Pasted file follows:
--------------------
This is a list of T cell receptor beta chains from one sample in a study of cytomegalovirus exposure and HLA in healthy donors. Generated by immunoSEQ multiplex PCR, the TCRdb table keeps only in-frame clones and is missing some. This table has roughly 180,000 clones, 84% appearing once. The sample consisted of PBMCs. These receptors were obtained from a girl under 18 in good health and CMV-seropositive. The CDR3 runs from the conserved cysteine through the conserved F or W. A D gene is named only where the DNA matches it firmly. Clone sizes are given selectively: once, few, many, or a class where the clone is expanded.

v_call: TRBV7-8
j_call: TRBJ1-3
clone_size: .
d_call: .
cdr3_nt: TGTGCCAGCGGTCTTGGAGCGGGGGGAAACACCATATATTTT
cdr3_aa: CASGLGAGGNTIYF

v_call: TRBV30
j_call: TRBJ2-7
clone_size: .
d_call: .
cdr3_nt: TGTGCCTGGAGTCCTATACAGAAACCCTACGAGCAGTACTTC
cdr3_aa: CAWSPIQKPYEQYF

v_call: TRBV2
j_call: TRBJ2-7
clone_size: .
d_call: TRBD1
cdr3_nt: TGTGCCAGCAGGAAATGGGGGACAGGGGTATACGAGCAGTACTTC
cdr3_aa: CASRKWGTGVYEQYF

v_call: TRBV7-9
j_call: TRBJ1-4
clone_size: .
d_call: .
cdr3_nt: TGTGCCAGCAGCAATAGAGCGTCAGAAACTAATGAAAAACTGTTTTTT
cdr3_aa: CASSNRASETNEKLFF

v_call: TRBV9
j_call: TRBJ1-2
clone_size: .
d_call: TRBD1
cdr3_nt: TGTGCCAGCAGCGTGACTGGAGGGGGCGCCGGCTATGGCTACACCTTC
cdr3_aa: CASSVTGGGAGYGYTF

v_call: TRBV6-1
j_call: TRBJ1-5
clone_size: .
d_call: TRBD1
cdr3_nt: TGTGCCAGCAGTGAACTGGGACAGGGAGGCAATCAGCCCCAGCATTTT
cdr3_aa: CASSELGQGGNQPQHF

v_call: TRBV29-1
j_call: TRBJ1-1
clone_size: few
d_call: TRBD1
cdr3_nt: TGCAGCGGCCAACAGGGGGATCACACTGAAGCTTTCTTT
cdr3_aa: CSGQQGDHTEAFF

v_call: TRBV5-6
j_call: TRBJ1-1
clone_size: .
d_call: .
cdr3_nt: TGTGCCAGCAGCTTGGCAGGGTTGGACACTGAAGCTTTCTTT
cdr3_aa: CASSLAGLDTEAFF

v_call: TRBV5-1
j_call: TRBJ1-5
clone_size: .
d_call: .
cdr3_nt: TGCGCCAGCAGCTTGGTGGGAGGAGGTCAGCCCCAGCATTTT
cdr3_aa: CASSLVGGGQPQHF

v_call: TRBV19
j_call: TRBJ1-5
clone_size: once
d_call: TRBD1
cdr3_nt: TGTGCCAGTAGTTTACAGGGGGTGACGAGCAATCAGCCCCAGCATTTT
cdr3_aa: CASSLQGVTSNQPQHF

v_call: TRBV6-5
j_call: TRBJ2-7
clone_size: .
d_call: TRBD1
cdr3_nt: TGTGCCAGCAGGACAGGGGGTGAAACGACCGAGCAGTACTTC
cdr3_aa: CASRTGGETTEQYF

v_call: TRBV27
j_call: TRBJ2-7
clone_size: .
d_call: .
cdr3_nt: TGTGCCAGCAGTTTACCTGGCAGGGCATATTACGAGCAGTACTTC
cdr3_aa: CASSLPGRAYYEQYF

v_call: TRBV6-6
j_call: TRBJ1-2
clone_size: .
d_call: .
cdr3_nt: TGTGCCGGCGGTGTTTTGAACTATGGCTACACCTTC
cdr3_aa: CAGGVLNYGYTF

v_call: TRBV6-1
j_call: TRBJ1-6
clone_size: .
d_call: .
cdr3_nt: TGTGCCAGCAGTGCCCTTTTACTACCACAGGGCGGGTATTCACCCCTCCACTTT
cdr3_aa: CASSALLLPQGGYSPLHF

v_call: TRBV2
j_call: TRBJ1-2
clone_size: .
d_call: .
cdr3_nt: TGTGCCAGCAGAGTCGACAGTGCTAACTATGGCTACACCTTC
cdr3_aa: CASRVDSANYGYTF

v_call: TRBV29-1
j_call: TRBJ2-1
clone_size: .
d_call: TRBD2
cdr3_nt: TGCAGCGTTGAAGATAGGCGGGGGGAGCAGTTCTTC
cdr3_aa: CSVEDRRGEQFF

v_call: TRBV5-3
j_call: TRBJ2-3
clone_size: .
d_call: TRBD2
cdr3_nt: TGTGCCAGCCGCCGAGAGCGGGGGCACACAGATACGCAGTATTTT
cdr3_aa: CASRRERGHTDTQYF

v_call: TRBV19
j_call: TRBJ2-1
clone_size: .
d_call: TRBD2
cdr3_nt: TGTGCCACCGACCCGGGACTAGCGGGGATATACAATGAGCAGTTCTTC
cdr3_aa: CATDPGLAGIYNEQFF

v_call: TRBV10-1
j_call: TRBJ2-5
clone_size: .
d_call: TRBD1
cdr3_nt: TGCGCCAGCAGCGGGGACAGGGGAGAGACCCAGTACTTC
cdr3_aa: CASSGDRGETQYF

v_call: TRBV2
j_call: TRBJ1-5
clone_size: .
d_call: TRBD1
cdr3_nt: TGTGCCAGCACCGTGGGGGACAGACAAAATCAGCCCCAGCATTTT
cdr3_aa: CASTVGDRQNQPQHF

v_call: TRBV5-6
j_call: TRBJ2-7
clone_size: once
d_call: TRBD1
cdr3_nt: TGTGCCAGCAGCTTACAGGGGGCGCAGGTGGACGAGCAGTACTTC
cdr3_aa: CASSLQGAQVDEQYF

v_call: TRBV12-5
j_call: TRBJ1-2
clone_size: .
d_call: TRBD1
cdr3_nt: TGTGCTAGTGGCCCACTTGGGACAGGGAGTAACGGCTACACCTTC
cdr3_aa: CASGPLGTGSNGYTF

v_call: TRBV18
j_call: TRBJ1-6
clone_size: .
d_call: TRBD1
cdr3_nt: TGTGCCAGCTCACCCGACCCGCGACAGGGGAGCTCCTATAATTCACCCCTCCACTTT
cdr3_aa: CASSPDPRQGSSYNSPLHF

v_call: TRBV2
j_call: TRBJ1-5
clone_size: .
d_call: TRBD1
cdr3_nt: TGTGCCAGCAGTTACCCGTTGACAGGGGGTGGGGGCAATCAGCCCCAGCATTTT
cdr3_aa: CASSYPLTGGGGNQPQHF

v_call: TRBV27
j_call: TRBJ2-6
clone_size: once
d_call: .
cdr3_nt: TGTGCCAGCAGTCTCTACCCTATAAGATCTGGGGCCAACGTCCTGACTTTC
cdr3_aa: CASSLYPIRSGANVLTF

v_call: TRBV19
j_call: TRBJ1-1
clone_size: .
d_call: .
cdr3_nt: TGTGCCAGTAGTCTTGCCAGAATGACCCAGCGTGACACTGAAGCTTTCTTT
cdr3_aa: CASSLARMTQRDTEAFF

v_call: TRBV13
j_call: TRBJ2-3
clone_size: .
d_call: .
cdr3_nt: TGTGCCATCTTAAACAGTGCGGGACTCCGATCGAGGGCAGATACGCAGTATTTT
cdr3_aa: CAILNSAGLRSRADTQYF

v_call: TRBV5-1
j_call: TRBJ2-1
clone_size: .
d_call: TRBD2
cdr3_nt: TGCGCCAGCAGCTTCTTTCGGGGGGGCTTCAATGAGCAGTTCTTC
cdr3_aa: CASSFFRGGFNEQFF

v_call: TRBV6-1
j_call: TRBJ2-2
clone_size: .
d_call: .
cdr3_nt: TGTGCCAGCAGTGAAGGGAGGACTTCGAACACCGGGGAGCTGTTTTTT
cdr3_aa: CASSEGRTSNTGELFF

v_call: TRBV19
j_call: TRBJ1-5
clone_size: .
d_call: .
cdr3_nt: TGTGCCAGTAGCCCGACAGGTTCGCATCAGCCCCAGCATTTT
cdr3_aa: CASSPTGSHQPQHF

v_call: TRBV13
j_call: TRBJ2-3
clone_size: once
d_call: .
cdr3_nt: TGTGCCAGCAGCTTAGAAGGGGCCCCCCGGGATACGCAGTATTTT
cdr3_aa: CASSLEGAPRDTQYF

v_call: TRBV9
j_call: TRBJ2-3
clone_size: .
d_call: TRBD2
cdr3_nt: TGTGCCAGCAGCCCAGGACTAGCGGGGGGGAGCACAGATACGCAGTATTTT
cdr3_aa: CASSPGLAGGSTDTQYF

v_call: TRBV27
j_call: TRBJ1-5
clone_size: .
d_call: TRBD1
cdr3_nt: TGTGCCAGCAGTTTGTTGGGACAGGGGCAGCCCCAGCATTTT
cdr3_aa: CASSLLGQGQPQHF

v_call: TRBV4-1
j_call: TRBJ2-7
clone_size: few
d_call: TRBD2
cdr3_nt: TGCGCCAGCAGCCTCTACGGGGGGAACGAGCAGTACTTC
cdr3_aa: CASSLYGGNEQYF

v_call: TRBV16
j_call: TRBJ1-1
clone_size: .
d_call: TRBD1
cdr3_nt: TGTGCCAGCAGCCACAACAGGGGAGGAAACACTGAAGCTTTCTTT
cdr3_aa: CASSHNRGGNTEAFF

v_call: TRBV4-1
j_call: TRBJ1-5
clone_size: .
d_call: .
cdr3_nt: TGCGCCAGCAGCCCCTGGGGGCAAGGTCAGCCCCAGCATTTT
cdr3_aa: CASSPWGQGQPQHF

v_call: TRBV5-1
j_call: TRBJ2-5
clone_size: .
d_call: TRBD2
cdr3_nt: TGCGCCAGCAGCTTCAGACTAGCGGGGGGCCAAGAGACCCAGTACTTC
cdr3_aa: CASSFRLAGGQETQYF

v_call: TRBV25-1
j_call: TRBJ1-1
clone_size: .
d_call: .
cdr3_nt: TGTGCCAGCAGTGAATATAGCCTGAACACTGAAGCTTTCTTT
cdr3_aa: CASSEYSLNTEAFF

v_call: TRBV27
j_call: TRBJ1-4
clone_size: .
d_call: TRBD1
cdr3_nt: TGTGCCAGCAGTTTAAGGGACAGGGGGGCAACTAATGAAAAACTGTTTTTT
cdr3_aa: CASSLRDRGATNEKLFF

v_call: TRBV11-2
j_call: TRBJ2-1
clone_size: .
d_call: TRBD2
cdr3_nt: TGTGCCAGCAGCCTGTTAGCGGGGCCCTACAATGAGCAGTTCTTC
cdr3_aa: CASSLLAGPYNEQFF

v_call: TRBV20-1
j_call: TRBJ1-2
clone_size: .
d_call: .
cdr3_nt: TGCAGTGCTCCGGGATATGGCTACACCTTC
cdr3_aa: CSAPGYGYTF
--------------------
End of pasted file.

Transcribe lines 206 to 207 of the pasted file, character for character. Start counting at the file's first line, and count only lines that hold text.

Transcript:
v_call: TRBV16
j_call: TRBJ1-1